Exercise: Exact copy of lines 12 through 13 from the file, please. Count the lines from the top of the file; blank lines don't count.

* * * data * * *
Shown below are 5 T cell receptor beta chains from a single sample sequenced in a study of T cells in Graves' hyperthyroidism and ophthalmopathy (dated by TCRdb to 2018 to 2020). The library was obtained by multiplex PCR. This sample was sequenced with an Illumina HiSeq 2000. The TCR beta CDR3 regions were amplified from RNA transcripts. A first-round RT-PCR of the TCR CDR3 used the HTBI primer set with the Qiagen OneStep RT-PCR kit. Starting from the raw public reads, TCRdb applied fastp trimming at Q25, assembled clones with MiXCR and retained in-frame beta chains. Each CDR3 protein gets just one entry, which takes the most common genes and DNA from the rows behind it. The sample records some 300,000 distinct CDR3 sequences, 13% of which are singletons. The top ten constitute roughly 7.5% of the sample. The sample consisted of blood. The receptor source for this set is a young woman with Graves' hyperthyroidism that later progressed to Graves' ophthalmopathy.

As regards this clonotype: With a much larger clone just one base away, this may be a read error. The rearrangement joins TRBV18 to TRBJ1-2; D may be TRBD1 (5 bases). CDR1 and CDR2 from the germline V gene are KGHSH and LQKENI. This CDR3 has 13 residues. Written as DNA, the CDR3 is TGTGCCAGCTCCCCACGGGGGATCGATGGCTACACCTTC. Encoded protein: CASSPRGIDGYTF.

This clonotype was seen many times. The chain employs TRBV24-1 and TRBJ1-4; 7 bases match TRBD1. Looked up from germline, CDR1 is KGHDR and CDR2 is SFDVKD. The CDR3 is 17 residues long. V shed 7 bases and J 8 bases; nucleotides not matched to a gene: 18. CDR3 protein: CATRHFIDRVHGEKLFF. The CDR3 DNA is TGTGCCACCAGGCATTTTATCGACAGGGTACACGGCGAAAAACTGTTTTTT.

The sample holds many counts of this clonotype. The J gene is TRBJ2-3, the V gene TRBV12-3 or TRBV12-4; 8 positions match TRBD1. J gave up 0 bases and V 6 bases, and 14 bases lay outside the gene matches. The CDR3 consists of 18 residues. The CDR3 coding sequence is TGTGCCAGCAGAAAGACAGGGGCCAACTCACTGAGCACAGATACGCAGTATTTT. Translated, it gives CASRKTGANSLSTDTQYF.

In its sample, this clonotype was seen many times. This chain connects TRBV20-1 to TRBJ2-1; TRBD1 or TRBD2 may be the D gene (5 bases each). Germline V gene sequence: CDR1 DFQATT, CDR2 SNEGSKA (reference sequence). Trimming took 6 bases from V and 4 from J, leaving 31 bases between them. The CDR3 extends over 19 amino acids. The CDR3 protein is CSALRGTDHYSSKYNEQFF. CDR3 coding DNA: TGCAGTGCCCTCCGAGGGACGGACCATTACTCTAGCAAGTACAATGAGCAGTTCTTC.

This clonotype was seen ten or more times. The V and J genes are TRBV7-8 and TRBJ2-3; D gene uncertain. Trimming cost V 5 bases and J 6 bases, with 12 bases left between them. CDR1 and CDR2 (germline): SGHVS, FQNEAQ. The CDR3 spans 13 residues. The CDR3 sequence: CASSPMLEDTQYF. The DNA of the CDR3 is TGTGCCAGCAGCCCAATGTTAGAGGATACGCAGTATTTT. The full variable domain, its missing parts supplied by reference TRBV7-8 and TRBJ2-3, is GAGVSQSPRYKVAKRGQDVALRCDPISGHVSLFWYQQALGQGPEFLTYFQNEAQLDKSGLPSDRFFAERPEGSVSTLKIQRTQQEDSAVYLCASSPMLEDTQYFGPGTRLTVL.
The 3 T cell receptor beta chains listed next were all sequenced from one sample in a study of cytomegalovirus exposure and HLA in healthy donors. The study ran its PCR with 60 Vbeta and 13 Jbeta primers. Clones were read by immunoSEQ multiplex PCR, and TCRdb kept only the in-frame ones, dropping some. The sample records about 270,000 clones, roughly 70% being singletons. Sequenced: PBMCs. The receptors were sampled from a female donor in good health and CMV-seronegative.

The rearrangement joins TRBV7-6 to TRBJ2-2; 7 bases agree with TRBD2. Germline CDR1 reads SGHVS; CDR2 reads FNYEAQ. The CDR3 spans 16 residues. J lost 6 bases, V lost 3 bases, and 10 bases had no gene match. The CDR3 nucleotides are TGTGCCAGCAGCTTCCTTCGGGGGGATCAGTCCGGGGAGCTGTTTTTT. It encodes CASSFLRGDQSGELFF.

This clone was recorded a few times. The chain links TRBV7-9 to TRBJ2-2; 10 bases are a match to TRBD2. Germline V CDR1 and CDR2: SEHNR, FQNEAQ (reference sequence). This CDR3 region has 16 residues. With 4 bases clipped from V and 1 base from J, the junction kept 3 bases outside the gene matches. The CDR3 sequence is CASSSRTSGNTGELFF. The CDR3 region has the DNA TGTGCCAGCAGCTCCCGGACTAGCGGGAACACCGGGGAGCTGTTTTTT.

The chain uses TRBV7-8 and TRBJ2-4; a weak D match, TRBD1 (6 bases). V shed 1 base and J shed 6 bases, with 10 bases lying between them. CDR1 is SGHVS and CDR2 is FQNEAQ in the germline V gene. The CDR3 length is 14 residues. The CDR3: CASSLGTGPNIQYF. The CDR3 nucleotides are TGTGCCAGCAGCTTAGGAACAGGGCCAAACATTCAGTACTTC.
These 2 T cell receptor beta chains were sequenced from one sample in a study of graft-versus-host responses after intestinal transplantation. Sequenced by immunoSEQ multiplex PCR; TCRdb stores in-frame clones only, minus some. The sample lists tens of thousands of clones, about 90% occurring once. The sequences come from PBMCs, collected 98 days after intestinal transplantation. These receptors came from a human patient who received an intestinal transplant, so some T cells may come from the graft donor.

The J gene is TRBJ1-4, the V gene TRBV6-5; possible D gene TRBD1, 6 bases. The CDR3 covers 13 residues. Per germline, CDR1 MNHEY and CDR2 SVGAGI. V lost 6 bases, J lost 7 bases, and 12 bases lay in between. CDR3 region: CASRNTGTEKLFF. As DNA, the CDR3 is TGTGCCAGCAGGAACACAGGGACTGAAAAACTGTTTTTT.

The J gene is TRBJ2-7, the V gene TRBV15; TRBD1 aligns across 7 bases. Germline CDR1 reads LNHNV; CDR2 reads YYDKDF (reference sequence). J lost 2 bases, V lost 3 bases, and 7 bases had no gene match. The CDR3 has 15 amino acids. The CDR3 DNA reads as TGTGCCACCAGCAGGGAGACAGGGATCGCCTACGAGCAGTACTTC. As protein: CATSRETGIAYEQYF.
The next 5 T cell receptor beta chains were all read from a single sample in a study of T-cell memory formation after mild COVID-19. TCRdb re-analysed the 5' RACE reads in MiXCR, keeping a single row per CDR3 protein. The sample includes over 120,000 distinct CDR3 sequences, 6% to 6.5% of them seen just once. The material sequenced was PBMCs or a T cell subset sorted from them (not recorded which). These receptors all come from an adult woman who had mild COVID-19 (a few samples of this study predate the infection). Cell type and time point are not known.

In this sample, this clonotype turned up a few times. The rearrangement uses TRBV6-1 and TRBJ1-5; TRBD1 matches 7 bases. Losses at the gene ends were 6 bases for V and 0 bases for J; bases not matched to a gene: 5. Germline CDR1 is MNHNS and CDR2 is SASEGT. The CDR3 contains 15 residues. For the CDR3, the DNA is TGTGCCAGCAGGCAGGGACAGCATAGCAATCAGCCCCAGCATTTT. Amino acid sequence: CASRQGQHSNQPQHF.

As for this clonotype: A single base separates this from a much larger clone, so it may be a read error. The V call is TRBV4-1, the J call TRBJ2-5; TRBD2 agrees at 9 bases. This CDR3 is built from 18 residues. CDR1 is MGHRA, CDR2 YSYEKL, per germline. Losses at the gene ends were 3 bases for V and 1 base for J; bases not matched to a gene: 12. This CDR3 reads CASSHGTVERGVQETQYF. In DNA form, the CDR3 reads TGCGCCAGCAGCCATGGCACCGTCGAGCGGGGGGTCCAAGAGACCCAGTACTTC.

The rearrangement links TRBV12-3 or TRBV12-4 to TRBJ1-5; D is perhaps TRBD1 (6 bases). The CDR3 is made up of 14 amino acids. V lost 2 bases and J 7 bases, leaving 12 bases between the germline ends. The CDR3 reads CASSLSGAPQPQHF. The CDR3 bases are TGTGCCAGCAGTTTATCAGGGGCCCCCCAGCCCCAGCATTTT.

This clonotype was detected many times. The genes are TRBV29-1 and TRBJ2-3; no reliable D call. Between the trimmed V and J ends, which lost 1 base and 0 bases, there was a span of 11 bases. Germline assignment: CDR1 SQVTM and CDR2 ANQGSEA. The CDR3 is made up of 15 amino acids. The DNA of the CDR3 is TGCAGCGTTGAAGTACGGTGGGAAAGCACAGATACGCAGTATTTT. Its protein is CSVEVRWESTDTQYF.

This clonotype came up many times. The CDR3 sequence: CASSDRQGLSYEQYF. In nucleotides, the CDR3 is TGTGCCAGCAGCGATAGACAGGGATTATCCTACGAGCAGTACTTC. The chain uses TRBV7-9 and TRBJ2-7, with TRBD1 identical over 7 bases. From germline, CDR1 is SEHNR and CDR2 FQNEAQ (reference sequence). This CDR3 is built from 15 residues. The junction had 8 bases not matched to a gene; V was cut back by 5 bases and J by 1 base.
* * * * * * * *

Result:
The J gene is TRBJ1-4, the V gene TRBV6-5; possible D gene TRBD1, 6 bases. The CDR3 covers 13 residues. Per germline, CDR1 MNHEY and CDR2 SVGAGI. V lost 6 bases, J lost 7 bases, and 12 bases lay in between. CDR3 region: CASRNTGTEKLFF. As DNA, the CDR3 is TGTGCCAGCAGGAACACAGGGACTGAAAAACTGTTTTTT.

The J gene is TRBJ2-7, the V gene TRBV15; TRBD1 aligns across 7 bases. Germline CDR1 reads LNHNV; CDR2 reads YYDKDF (reference sequence). J lost 2 bases, V lost 3 bases, and 7 bases had no gene match. The CDR3 has 15 amino acids. The CDR3 DNA reads as TGTGCCACCAGCAGGGAGACAGGGATCGCCTACGAGCAGTACTTC. As protein: CATSRETGIAYEQYF.